Daniel Hoppe-Jänisch recently published an article titled Die Rechtsprechung der Instanzgericthe zum Patent- und Gebrauchsmusterrecht seit dem Jahr 2013 ("The Patent and Utility Model Case Law of the Lower Courts Since 2013") in the December 2014 issue of GRUR RR. Here is the abstract (my translation from the German):
The essay follows the report appearing in the October 2013 issue of GRUR-RR. Included are selected decisions published since the middle of 2013. In contrast to the last essay, a section is also dedicated to the Arbeitnehmererfinderrecht [the law of employee-inventor rights]. The publication practice of the courts is still greatly varied, with the Düsseldorf courts still being especially active. The accumulation of decisions of Düsseldorf origin is attributable to this publication practice.
On the issue of remedies in particular, Mr. Hoppe-Jänisch discusses some cases on injunctions, including one in which he reports that the Düsseldorf district court concluded that a risk of recurring infringement is not eliminated by virtue of the fact that a defendant is no longer in possession of the challenged article and has ceased distribution, unless it is evidently incapable of making and distributing the patented article; and another in which he reports that the Hamburg district court held that the exhibition of a not yet marketable medicine did not give rise to a danger of imminent infringement (Erstbegehungsgefahr) through the introduction of an identical, marketable end product. Mr. Hoppe-Jänisch also discusses some cases on damages, including one on infringer's profits in which he reports that the Düsseldorf district court held that a court should consider whether the infringer chose a protected configuration despite the existence of technical alternatives (whereby it might be inferred that the infringer attributed significance to the invention for its sales success). On the other hand, the court suggested that a lower price for the infringing article could reduce the portion of the profits attributable to the infringement, if it cannot be established that precisely the use of the invention opened up the possibility of such a favorable price reduction. (Who has the burden of proof on this issue, I wonder?) The court also noted that the significance of the patent to the defendant's profit recedes to the extent the product also makes use of other protected rights. These other rights are to be considered, however, only if they are valid and actually being used, and the infringer bears the burden of proof on these issues. (I imagine that could turn out to be a double-edged sword for the infringer, if any such argument could be used against it in a proceeding involving one of those other protected rights!) Mr. Hoppe-Jänisch also mentions the OLG Karlsruhe's decision in Foliendruckverfahren, a case I blogged about here this past April, in which the court held (among other things) that on the facts of the case it was appropriate to use the entire value of the end product as the royalty base, and that the defendant may be liable for an additional payment where a real-world licensee would have had to pay a default payment for failing to pay its license fee on time.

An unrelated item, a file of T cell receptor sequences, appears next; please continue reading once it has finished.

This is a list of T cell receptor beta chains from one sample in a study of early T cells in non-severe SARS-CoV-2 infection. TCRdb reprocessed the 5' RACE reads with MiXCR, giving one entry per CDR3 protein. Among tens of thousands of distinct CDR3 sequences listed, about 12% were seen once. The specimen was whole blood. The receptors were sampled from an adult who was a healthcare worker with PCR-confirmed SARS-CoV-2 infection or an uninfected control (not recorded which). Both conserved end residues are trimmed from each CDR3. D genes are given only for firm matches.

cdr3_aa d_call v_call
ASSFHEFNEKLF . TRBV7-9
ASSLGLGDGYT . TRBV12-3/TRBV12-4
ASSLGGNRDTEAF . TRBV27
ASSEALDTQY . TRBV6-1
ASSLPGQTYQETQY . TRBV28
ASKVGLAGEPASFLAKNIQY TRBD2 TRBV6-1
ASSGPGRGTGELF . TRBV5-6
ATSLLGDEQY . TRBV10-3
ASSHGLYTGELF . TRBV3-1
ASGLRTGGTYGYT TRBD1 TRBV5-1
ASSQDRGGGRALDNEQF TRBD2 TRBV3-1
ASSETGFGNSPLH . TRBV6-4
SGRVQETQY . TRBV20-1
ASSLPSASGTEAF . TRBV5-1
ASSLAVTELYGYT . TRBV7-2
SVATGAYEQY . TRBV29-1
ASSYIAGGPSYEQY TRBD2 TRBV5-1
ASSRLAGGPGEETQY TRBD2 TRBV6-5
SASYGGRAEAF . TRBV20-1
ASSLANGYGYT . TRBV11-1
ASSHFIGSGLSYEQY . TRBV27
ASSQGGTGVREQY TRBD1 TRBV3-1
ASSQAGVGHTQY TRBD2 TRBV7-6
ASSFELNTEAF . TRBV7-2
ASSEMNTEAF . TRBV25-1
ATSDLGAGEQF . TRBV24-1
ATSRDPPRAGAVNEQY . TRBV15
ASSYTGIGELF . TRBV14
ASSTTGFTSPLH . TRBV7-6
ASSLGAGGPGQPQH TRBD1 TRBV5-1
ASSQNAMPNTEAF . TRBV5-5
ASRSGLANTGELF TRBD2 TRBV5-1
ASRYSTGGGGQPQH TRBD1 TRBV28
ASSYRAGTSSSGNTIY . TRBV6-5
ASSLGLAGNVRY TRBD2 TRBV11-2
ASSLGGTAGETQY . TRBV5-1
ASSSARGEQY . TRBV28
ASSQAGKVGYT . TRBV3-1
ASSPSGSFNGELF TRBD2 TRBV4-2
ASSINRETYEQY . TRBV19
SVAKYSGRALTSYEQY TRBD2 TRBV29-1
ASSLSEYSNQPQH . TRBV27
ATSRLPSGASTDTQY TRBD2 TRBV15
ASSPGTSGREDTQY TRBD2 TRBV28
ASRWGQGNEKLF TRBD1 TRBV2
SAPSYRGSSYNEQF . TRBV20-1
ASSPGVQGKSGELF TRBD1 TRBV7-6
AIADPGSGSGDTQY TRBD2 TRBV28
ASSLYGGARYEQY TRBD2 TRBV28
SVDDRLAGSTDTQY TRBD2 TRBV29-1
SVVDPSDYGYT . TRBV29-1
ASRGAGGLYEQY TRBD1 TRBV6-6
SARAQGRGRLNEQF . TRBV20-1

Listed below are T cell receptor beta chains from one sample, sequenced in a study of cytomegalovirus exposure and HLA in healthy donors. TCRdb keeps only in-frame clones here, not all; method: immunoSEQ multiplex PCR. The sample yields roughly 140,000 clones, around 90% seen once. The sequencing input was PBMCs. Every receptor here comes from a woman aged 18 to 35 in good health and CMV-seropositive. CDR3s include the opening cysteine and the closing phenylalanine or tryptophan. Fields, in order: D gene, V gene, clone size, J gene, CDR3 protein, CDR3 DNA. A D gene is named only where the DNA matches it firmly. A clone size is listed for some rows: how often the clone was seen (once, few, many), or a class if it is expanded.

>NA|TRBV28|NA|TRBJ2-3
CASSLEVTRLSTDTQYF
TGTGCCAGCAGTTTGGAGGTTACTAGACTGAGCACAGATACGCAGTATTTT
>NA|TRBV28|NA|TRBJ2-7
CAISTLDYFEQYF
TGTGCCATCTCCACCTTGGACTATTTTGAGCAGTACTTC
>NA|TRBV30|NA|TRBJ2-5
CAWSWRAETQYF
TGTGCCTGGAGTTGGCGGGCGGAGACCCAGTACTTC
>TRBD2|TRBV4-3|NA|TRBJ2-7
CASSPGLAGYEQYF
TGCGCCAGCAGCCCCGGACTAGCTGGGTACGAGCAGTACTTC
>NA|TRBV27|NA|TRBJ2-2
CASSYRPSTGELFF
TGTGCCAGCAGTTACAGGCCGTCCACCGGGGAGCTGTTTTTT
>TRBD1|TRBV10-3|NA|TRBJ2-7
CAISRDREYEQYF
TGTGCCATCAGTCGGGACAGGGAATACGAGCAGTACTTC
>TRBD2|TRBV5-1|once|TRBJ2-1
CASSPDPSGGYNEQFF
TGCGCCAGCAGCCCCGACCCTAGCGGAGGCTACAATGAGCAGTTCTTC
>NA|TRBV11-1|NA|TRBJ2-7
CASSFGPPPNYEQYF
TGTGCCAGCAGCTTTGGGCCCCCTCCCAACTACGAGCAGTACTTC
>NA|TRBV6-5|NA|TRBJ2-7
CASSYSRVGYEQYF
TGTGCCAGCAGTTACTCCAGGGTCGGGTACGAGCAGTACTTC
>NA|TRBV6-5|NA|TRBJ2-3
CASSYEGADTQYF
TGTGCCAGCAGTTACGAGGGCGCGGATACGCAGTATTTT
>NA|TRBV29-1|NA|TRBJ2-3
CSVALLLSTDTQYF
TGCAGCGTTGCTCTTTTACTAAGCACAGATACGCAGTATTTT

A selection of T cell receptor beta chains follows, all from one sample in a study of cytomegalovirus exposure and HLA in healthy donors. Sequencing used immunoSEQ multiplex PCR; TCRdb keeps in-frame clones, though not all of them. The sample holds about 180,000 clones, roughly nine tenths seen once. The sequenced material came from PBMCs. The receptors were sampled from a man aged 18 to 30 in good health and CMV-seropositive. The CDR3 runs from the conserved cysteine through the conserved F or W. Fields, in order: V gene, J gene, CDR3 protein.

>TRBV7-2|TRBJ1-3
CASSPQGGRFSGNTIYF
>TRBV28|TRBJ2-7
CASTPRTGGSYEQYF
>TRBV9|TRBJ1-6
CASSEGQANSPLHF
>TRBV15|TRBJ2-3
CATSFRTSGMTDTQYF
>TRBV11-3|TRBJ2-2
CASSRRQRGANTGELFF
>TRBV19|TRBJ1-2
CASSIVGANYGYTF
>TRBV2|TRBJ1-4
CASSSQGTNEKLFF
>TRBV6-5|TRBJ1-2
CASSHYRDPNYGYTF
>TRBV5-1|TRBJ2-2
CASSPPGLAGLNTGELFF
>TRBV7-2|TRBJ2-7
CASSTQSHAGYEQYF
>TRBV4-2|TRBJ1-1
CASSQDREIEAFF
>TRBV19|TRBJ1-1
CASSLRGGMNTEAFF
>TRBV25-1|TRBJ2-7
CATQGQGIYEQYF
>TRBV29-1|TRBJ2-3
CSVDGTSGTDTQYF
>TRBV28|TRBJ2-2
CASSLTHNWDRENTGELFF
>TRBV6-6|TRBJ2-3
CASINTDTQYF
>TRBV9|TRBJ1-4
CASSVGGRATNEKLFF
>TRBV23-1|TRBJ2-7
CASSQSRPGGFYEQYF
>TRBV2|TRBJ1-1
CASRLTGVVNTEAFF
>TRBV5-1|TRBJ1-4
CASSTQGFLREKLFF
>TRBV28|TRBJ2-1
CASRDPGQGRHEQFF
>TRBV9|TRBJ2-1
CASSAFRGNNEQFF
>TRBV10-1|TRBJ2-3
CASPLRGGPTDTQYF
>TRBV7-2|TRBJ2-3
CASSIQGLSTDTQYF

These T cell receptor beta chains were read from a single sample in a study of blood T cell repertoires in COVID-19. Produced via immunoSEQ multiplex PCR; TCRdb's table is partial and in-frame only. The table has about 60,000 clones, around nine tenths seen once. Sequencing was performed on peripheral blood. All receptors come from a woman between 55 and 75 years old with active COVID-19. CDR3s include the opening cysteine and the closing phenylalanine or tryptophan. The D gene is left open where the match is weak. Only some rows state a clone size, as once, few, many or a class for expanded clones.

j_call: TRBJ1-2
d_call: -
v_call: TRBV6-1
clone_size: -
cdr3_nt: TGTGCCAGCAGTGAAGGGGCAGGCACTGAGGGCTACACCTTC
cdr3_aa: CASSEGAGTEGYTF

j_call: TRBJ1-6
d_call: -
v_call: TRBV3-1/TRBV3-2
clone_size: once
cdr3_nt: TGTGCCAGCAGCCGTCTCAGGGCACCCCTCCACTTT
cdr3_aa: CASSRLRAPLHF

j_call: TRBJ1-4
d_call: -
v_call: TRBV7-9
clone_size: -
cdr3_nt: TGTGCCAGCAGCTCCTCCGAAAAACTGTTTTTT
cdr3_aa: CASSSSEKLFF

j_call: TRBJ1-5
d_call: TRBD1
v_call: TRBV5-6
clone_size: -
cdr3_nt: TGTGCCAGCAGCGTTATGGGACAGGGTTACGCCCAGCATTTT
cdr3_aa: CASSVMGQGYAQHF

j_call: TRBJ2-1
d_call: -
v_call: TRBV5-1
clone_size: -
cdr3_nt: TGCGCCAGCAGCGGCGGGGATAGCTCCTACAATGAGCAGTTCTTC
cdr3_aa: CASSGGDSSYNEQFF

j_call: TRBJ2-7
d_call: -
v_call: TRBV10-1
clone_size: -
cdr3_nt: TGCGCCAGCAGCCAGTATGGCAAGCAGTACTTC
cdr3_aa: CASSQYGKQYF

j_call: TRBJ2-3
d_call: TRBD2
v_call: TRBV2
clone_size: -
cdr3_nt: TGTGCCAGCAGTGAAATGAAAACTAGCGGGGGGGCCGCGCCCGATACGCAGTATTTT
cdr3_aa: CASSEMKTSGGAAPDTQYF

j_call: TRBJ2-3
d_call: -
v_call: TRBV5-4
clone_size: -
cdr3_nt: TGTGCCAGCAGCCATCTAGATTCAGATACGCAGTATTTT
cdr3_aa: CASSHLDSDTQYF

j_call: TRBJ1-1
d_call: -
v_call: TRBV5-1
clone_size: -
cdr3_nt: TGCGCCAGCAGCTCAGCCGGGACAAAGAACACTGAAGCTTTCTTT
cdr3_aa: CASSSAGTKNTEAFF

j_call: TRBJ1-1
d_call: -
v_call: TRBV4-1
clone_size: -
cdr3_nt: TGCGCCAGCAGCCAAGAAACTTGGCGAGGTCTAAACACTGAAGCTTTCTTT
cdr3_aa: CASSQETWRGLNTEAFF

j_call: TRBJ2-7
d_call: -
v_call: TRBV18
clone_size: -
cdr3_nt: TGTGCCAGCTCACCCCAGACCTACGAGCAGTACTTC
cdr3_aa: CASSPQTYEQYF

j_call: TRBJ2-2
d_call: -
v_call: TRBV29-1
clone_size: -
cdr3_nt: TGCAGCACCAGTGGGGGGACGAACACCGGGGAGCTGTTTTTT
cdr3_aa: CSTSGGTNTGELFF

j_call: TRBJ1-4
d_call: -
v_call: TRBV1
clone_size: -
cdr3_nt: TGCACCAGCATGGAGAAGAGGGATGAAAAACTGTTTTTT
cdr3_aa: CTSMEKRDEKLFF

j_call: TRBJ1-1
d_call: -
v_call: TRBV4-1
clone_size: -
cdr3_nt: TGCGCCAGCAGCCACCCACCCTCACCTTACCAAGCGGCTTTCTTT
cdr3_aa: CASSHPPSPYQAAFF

Other sections of the paper discuss stays and preliminary injunctions, which I may address in a future post.